Studio vs Location Filming
Simply, location filming means that you are shooting in the actual setting the story takes places rather than in a studio. A soundstage is a soundproof building or room used for the production of film and television content. It is sound proofed so that sound can be recorded along with the images. Adversely, location shooting is the shooting of a film or television production in a real world setting instead of using a soundstage. The location could be interior or exterior and some filming may be based in the location the story is set, or it may stand in for a different locale.
A benefit of shooting in a studio space is that the environment can be completely controlled, which is a key difference between studio and location filming. The environment of the studio can be set for the type of production that is being filmed. Weather can be created in a studio space as well as it being a normal temperature and this enables filming in regular working hours. This is a factor that can be a challenge when filming on location because – as we know – weather can be unpredictable. Therefore trying to film outside can be affected by this, in that it will often be required to await the correct weather conditions for your production or filming cannot continue. Additionally, shooting on location could be interfered by unwanted surrounding noise, dependent on location.
A perk of filming on location is that it can be cost-effective as there will be minimal set design and construction overheads. However, this will also depend on where the production is being filmed because if the chosen location is in a remote area it could cause other hindrances to the project. It can be expensive to take a whole crew to a remote location and this may also incur additional costs with regards to accommodation and hospitality for all crew to last as long as filming takes. This could potentially use a large sum of the production budget. Filming in a studio could be expensive due the studio being a blank canvas, meaning it would cost a lot to construct sets as required for each scene depending on the production.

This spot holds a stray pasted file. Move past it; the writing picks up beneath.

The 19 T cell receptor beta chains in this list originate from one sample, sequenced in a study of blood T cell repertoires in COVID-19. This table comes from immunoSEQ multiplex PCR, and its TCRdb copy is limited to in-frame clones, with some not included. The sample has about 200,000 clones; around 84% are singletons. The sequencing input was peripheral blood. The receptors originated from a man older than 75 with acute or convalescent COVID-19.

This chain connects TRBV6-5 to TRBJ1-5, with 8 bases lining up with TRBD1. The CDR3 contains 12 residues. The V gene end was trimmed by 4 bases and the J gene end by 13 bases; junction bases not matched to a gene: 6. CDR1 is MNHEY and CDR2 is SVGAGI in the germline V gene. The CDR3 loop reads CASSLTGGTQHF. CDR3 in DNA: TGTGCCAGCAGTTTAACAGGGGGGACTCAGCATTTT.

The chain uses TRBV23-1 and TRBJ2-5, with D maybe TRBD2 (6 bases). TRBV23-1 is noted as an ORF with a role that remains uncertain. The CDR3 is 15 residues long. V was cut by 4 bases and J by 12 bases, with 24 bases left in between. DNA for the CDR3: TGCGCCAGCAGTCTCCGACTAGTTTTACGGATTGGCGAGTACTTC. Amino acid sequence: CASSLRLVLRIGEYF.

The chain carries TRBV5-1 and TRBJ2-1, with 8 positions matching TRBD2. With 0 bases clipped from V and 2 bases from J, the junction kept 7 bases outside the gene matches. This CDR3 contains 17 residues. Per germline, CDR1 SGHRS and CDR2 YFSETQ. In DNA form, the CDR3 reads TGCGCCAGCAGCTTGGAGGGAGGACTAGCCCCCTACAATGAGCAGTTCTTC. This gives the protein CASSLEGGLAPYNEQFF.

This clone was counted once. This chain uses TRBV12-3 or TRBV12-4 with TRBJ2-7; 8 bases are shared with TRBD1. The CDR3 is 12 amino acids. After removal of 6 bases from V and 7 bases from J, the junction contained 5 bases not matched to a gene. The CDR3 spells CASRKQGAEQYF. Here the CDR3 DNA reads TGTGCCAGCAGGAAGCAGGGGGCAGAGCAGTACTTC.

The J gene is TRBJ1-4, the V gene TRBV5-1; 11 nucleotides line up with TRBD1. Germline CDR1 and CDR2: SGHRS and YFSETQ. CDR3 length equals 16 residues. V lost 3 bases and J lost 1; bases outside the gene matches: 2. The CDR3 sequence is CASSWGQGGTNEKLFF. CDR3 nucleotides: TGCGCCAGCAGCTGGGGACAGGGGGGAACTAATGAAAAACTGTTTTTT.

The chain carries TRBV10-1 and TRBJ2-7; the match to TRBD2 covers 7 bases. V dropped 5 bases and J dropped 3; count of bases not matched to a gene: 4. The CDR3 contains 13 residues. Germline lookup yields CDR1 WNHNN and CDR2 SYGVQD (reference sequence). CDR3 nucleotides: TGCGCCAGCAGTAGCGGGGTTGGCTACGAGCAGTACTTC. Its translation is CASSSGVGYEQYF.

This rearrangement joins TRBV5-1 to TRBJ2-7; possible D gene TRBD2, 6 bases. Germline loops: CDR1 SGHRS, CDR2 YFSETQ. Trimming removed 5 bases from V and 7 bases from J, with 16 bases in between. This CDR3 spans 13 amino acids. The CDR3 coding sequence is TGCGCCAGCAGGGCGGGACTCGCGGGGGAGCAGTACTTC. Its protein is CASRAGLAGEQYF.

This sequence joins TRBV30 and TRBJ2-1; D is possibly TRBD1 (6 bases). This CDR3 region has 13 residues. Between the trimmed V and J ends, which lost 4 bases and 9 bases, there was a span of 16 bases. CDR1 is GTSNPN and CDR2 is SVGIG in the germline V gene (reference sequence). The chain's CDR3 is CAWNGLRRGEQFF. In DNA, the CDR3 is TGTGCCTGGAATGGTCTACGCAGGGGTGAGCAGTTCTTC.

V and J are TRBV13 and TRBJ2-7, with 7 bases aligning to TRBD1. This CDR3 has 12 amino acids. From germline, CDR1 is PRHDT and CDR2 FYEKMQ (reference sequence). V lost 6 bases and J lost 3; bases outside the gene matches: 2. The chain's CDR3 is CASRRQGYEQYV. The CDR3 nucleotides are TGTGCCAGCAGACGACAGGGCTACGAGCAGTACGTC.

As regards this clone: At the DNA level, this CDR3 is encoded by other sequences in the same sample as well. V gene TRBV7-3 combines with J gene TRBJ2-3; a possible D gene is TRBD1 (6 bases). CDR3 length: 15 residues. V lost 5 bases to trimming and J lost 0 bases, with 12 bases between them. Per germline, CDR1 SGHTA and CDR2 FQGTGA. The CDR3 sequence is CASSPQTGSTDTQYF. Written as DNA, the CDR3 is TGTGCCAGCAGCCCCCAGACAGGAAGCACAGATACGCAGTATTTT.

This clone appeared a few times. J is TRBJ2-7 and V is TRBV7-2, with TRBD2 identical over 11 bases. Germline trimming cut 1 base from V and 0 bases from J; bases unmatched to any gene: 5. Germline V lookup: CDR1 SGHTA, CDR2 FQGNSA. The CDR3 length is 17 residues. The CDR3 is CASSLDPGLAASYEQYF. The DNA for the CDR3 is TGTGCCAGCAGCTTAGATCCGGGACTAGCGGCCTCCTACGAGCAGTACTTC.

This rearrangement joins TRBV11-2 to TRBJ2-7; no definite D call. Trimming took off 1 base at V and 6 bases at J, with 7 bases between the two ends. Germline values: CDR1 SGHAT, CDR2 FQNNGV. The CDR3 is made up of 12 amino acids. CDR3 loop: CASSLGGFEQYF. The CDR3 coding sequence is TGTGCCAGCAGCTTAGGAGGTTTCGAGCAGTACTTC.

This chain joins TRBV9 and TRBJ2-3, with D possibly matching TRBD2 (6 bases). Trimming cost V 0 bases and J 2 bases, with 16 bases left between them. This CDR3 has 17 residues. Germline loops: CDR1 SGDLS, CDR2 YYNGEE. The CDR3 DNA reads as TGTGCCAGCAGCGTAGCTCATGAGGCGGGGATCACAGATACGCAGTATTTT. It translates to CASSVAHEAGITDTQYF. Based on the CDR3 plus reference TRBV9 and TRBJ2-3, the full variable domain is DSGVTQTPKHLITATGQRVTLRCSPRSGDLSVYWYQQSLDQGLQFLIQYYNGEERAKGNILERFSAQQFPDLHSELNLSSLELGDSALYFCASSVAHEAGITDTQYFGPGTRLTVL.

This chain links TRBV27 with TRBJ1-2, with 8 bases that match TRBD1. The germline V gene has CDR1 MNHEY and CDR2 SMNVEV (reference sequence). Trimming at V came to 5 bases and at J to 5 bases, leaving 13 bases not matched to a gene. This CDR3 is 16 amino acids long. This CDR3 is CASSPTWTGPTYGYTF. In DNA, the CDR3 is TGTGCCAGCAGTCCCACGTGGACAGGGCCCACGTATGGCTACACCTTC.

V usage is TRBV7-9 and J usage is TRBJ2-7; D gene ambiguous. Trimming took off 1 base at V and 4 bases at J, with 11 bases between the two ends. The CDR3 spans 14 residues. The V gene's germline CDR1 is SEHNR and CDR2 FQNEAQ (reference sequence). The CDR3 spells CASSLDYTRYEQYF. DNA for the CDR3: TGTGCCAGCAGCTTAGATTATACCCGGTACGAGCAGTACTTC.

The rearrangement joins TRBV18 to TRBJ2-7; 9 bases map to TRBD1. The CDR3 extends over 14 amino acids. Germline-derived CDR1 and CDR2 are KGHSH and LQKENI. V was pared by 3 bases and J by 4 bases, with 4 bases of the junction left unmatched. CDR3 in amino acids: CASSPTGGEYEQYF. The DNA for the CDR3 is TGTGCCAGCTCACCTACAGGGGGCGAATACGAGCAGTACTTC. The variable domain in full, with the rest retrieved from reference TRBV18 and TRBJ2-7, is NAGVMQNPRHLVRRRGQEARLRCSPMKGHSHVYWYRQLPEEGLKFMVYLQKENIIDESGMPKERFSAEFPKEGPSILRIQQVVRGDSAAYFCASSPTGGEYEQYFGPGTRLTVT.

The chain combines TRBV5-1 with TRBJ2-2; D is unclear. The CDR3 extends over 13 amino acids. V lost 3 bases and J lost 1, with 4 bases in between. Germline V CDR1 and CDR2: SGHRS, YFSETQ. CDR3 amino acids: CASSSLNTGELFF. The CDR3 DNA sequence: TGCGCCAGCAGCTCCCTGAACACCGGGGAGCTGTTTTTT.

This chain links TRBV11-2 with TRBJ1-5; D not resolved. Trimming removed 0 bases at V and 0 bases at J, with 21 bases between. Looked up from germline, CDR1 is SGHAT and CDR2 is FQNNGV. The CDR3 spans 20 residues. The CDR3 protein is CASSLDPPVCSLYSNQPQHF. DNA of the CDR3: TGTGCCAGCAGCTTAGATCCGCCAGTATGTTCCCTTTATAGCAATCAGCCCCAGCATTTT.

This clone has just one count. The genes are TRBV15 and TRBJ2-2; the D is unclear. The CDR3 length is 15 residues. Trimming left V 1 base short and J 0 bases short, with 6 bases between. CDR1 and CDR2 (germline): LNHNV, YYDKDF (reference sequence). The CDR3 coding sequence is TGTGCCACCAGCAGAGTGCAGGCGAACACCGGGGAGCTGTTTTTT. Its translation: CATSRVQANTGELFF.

Carrying out a production in a studio space can be a benefit due to uncertainty surrounding the duration of filming. Studio managers are used to this, which means that they can offer some leeway time for the production to be completed. However, availability can be a problem for shooting on location. This is because the space is only available at the owner’s convenience. This can put pressure on a project to be finished if they are running out of time, or else they would then have to find a different location which could delay filming.
With regards to access, shooting in a studio can be easier as there is usually a specific area for loading equipment in and out efficiently. On the other hand, accessibility for location shooting will depend on the chosen location and how remote it may be.
Finding a location to film can be difficult depending on the owner and government regulations related to the chosen area. For example: the owner may need to be convinced that hosting a production would be beneficial before they sign off and give permission for the filming to take place. Another point to consider is that the chosen location of filming must not interfere with any government regulations. If it does then discussions would need to take place in advance to ensure that guidelines are agreed so filming can begin in line with the necessary timescale. None of these issues would be a problem for filming on a soundstage as regulations are already set in place with the venue upon opening.
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